How Brands Must Adapt to the 'New Majority Marketplace'

Why the Traditional 'General-Market' Paradigm Is Dying

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There is considerable buzz in the marketing industry over the recent release of the 2010 Census' racial and ethnic data -- most loudly, among multicultural advertising agencies. And on the other side of the boardroom table, advertisers are undoubtedly reading and listening to various interpretations of what this means for their businesses. The takeaway is simple: America is more ethnically diverse than ever; 50% of babies born today are non-white. And when these babies grow to be adults, they will be in the majority, as so-called ethnic minorities.

The impact this will have on marketing is more complicated. To say that the widely accepted multicultural marketing paradigm is outdated would be an understatement. In many cases, marketers are still employing the same ethnic strategies as the very first multicultural campaigns of the 1950s and 1960s -- step 1: identify the largest ethnic segment(s); step 2: assume that they engage with your category/brand differently than whites do; step 3: use a multicultural specialist to convey a targeted message relying heavily on in-culture casting and language, with a sprinkling of cultural nuances and passion points; step 4: be disappointed by (lackluster) return on (minimal) investment.

But this isn't a story about why brands should invest more in ethnically targeted research and marketing. The drama we're watching unfold is a much more complex one: There is a race to evolve the multicultural-marketing paradigm, and the prize is the lucrative and growing multicultural consumer marketplace. General-market and multicultural agencies are competing in the first heat, and brands are up to the line next.

For multicultural agencies, their read on the ethnic population boom toggles between hope and fear. They hope it will lead to greater emphasis on multicultural marketing among Fortune 500 brands, leading to a spike in their value, visibility and revenue streams. But many of them also fear that general-market agencies will swoop in, under the veil of new cultural competency initiatives and "steal" the opportunity to market to America's "new majority" (the collective minority population plus whites, influenced by these cultures). Some niche shops have responded by positioning themselves as "cross-cultural." However, their resources are no match for general-market powerhouses like Ogilvy & Mather, which have established in-house cross-cultural practices, allowing them to claim expertise in reaching both ethnic and white consumers.

While the inter-agency debate brews on, I have been troubled by the lack of dialogue on what these changes mean for brands and businesses. There seem to be a few consistently emerging perspectives from brands seeking to adapt to what I call "The New Majority Marketplace:"

  • "Our ethnic agency says that America is still racially divided and always will be. We work with them because they have a long track record of creating culturally targeted advertising. Besides, they are the target , so they have firsthand experience with what resonates."

  • "We have a multicultural person in marketing, who acts as an internal consultant to the brand teams when there's a multicultural component."

  • "We know the paradigm is broken, but we're working with agencies that are the most progressive in this space. They use words like 'cross-cultural' in their decks, and the creative director wears a baseball cap over his dreadlocks."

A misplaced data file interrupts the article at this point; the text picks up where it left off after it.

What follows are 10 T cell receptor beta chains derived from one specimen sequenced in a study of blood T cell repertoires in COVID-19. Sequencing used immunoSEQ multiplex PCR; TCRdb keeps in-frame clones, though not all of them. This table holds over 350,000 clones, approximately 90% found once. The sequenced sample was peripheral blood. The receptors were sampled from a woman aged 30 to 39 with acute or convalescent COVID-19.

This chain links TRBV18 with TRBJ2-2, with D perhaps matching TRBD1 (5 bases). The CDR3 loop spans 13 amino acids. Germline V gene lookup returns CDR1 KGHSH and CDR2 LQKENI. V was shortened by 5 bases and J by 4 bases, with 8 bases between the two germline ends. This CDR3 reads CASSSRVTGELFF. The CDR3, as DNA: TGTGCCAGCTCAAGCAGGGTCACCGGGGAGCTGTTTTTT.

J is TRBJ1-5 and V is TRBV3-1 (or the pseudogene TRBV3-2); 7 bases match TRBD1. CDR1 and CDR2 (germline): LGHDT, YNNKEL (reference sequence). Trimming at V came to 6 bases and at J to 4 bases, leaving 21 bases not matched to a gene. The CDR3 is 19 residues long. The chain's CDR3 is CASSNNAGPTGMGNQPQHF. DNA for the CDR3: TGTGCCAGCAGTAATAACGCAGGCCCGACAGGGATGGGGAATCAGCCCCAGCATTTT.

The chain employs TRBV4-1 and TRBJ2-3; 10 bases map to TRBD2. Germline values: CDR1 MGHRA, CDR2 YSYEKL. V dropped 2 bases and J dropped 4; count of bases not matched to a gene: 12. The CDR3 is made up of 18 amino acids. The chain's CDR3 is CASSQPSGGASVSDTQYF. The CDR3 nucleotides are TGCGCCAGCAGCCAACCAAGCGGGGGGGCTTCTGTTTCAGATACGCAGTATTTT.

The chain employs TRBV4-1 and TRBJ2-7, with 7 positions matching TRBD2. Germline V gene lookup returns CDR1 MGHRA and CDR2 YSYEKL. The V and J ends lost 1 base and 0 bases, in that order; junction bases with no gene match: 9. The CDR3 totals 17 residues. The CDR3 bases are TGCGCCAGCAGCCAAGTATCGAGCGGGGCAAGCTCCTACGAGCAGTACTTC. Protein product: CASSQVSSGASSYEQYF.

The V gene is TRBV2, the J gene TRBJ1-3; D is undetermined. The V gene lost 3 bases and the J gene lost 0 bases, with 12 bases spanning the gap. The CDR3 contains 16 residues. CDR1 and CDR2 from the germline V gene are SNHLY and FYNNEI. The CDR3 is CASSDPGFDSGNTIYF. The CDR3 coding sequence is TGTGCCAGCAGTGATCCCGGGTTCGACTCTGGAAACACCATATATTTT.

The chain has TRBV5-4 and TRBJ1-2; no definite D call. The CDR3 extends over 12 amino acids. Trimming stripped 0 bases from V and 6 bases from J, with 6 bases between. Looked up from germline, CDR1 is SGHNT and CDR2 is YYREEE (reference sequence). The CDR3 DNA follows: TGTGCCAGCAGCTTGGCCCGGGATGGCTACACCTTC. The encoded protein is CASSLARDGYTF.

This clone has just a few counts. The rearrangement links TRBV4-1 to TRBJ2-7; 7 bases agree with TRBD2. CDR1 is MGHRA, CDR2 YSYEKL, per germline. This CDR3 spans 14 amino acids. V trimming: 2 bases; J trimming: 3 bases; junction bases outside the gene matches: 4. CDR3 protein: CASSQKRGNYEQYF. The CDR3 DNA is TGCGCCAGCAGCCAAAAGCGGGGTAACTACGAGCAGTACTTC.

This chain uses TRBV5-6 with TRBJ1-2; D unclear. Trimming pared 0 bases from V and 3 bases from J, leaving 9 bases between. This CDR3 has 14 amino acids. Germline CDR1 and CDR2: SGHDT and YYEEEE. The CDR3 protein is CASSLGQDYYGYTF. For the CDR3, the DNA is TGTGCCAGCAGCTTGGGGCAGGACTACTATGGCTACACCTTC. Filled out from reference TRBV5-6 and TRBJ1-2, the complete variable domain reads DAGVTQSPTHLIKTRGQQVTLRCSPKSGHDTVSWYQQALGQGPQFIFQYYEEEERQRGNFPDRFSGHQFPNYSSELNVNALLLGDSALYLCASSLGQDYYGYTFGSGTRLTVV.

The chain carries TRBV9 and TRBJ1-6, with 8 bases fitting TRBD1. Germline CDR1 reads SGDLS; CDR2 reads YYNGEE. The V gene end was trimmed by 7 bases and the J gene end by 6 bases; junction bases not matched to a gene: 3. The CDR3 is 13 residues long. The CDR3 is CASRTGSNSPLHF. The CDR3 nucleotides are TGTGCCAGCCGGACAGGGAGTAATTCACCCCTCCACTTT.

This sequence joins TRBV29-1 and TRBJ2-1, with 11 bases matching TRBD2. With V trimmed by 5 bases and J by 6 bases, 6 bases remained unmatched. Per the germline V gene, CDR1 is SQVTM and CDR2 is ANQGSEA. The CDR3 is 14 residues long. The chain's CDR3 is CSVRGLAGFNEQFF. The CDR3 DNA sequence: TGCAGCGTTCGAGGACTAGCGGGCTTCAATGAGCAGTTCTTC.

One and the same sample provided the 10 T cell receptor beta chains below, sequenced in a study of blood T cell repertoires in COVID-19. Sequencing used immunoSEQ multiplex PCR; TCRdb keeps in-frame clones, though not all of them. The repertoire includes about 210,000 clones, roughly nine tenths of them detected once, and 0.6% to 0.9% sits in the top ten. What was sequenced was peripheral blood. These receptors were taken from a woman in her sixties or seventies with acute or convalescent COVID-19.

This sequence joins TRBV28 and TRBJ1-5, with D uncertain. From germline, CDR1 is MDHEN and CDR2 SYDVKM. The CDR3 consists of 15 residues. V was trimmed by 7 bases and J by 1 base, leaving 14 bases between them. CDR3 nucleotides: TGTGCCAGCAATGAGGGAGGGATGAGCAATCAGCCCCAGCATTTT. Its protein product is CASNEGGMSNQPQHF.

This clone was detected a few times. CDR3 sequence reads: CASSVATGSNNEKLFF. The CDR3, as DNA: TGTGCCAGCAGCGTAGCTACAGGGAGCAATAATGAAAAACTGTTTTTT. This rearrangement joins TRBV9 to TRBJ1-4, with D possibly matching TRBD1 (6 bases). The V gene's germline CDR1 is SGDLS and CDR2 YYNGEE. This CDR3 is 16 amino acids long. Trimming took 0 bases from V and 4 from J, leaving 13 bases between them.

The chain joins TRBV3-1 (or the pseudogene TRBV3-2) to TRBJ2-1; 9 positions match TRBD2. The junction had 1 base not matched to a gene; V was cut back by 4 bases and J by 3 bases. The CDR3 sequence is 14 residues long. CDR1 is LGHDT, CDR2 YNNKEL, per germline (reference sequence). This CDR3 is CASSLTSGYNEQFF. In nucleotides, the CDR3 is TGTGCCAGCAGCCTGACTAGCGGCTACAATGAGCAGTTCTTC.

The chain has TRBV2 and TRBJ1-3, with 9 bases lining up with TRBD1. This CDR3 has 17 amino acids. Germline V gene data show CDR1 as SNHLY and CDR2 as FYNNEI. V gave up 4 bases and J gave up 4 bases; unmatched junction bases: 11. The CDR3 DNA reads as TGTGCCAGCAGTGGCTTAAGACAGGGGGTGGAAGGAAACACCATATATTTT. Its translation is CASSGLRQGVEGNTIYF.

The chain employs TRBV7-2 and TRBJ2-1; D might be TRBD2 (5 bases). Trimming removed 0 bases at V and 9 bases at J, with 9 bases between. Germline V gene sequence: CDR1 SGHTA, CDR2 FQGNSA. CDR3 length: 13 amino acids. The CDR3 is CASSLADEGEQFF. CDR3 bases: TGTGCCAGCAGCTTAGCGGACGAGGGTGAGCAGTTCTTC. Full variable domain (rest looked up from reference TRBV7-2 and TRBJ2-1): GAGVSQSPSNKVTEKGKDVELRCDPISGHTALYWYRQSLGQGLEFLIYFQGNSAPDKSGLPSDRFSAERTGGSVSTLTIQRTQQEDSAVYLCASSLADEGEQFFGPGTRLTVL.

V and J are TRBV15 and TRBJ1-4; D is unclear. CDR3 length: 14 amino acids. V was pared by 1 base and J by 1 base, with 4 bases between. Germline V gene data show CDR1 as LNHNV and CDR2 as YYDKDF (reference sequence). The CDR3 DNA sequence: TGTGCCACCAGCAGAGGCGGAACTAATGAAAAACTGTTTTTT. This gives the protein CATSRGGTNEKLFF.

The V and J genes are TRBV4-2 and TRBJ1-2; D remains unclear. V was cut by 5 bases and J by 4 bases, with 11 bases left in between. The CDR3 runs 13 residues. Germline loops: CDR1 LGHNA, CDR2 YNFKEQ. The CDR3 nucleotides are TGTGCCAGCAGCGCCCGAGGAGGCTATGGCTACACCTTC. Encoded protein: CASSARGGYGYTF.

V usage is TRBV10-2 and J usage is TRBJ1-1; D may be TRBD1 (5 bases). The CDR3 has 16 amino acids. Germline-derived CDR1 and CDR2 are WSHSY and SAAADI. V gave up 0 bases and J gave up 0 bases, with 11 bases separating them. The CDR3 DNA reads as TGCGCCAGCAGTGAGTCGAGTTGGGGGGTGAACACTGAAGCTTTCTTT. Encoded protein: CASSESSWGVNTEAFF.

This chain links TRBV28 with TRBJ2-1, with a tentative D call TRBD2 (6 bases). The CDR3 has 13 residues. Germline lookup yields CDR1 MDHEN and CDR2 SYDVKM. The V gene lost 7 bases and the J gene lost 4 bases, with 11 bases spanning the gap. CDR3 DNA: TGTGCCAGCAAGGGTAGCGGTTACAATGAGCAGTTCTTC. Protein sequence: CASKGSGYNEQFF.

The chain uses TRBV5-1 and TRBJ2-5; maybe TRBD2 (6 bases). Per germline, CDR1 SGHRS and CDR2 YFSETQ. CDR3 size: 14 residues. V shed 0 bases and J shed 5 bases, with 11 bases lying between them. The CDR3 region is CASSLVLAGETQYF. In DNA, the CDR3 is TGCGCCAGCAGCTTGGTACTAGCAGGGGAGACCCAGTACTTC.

• "Our general-market agency consults with their multicultural agency partner on relevant assignments, so we're covered."

    For those brands findings themselves in any of the above segments, I would suggest the following:

  • General market does not mean white. Your general-market agency (or your own marketing department) should have demographic representation of your target audience.

  • Try not to relegate multicultural responsibilities into an organizational silo. Brands that are successful in this regard make it a cross-functional responsibility and tie incentives to growth against KPIs.

  • Always include ethnic consumers in major foundational research. It's much easier to be inclusive on the front end than to adapt strategies and communications on the back.

  • Don't forget that your ethnic agency partners are part of the general market too. They are, by nature of their positions, bicultural. Leverage their deep understanding of both markets.

  • Your consumers do not live in "ethnic" vs. "general-market" worlds. Their identities are mosaic in nature, and their identifying cultures go beyond race and ethnicity. Work with agencies that understand this.

  • Cultural distinctions are the livelihood of some niche agencies. Some ethnic agencies have struggled hard and long for a seat at the table, and will fight tooth and nail to keep it. For a more objective perspective, make sure that your insights on the multicultural market come from more than just this one source.

  • You wouldn't work with a full-service agency that doesn't understand digital, nor would you work with a digital agency that doesn't understand the world beyond their niche. Apply this same thinking to agency selection.

So, will traditional multicultural marketing eventually go extinct? Probably. But it's very likely that it will be replaced by a new multicultural marketing paradigm that's even more relevant to contemporary consumer culture than today's "general marketing." So the question should be, "Is the traditional 'general-market' paradigm dying?" I've got my money on yes.

Ola Mobolade is managing director of Firefly, Millward Brown's qualitative research arm. She is co-authoring a book called "Marketing to the New Majority: Strategies for a Diverse World," being published by Palgrave Macmillan this summer.
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